Pomeranians are almost certainly descended from the sledge-pulling dogs of the Arctic and are probably related to the Keeshond, Norwegian Elkhound and the Samoyed. The first reliable records of the breed came from Pomerania, a region bordering the Baltic, and date from the 1800's, although these dogs were much larger (around 13kgs). Litters of around 10 puppies were being born and soon the smallest of these were preferred. By the mid 1800's, the breed had spread to European countries and in 1888 Queen Victoria fell in love with the breed and brought it home from Italy. She, herself, extensively showed her dogs (which still weighed between 5 - 8kgs) at British Dog Shows, which encouraged the popularity of the breed. British breeders then bred them for a smaller size with more and more coat. Therefore, although the breed is named after their homeland, they are considered to be an English breed.



These dainty little dogs sparkle with character and friendliness. They look life miniature foxes, with an outercoat which has long, erect hairs and a thick undercoat, giving them the appearance of a ball of fluff. They move freely in a bouncy and buoyant way.

Size Toy
Colour Poms come in twelve colours! Choose from black, brown, chocolate, beaver, red, orange, cream, orange sable, wolf sable, blue, white or particolour.
Coat Length Medium Long
Weight/Height Range These dogs should measure between 18 to 22cms for the smaller variety and 22 to 28cms for the larger ones and weigh between 1 to 3kgs;  bitches can be heavier than dogs.
Ailments Poms are considered to be one of the hardiest of the toy breeds but certain problems are known to occur. Loose knees, open skulls, low blood sugar, loss of teeth, dwarfism and eye problems have all been reported. Dislocation and broken bones can be common and great care must be taken with puppies to deter them from jumping.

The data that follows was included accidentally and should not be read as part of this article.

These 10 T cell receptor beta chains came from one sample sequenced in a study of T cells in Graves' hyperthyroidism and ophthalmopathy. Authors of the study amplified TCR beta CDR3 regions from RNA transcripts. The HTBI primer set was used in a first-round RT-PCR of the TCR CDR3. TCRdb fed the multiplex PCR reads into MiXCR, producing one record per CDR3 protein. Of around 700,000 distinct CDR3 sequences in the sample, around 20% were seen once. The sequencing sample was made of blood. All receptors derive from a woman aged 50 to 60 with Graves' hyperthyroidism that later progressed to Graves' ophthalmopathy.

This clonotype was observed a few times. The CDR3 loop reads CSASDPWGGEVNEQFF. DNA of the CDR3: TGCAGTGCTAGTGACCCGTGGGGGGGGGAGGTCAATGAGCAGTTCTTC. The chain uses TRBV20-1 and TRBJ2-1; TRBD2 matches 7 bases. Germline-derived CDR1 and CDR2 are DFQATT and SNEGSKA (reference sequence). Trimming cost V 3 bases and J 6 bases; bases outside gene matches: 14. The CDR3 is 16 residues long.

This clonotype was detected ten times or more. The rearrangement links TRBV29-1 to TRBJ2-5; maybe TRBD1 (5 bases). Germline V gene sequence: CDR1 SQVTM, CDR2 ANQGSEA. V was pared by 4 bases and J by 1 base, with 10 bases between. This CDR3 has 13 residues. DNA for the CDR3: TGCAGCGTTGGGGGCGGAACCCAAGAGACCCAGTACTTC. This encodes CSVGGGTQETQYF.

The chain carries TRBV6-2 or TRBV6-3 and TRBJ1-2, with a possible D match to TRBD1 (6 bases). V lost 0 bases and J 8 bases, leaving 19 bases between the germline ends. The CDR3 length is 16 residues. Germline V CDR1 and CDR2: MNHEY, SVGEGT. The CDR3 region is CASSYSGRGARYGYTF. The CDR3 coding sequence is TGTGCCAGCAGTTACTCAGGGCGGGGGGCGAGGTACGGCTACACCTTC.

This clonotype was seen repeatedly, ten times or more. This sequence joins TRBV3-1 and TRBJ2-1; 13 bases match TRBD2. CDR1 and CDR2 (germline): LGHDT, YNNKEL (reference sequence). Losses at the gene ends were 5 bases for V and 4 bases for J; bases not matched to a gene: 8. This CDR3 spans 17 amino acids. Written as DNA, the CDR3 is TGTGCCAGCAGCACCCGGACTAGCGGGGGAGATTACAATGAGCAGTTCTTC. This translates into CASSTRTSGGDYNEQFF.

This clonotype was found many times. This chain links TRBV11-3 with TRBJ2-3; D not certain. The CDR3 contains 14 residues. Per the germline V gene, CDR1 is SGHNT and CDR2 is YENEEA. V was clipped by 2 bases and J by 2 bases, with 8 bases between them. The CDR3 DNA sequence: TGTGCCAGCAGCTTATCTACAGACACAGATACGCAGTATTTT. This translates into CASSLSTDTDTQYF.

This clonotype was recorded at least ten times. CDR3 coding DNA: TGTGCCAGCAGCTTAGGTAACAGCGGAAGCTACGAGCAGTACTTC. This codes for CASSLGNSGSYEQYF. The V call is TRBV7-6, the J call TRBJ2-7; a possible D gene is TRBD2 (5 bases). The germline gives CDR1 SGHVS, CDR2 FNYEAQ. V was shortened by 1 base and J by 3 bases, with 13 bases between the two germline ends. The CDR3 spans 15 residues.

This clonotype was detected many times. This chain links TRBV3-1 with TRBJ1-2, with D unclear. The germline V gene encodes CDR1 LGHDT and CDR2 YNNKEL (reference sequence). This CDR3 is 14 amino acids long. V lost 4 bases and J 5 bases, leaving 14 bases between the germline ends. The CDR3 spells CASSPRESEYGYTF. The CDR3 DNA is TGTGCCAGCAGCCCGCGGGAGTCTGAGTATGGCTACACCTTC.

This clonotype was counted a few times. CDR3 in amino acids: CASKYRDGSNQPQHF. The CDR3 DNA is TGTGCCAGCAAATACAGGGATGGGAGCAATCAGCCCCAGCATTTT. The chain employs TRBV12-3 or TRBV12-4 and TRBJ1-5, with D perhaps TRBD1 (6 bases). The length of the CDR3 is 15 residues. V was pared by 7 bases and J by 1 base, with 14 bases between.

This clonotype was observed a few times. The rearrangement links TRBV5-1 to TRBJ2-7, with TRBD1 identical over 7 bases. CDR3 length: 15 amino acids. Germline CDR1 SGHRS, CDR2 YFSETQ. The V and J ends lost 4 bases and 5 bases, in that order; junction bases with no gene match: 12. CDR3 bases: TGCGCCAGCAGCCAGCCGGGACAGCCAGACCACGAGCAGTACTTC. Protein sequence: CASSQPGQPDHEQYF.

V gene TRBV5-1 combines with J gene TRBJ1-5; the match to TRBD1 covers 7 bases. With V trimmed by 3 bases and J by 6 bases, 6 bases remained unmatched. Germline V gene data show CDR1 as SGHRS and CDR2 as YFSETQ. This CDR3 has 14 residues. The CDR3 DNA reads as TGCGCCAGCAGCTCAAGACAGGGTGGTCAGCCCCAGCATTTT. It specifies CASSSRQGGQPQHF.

Breed Classification Pomeranians are members of the toy group and are the smallest of the five sizes of German Spitz. They are now used as companions and in the show-ring. There are two sizes: the smaller ones which are produced for the show-ring and the slightly larger ones used for companionship.

Feeding & Ownership


Poms cost very little to feed as they are not big eaters, preferring to pick regularly rather than sit down to a set meal.
Food Cost Up to $5
 Other Expenses
This is not an expensive breed to keep. Care must be taken to ensure they do not damage their fragile bones or vet fees will be unavoidable.



The breed is full of its own self-importance and likes nothing better than to strut about either in the show-ring or when out for a walk! They are lively and energetic little dogs who are very loyal to their families. Poms love to be carried about and handled but do not overdo this, as they can become jealous and even a bit nippy! They make excellent guard dogs as they are very vocal and would certainly deter intruders. Despite their gentle and affectionate natures, care must be taken, especially with younger children, that they are not tormented or man-handled, as this can cause them to be nervous. They will accept other animals in the household but will not hesitate to attack outsiders, regardless of their size.


Intelligence Poms are intelligent and eager to learn and, therefore, are quite easy to train. However, perseverance is a must when it comes to house training. It is important to train them only to bark once or twice when the doorbell rings and then to be quiet as they are prone to producing a barrage of fairly shrill yapping!
Energy Medium
Suitability for Children Medium
Tendency to Bark High
Overall Exercise Requirement Poms are very undemanding in their exercise requirements and are quite happy with short walks or a run in the garden. They are able, however, to walk quite a distance before becoming tired.
Suitability as a Guard Dog High
Ease of Transportation High
Level of Aggression High
Other Animal Compatibility High



During adolescence extra grooming is required to assist the coat change, but once this has happened, grooming can be reduced to once a week. Check regularly for matting in the undercoat. Do not use too fine a comb as this will damage the undercoat which will spoil the fullness. The coat should be well combed with a coarse comb and then lightly brushed. Occasional trimming is required around the feet.

Grooming RequirementsOnce a week
Amount of Hair ShedLittle

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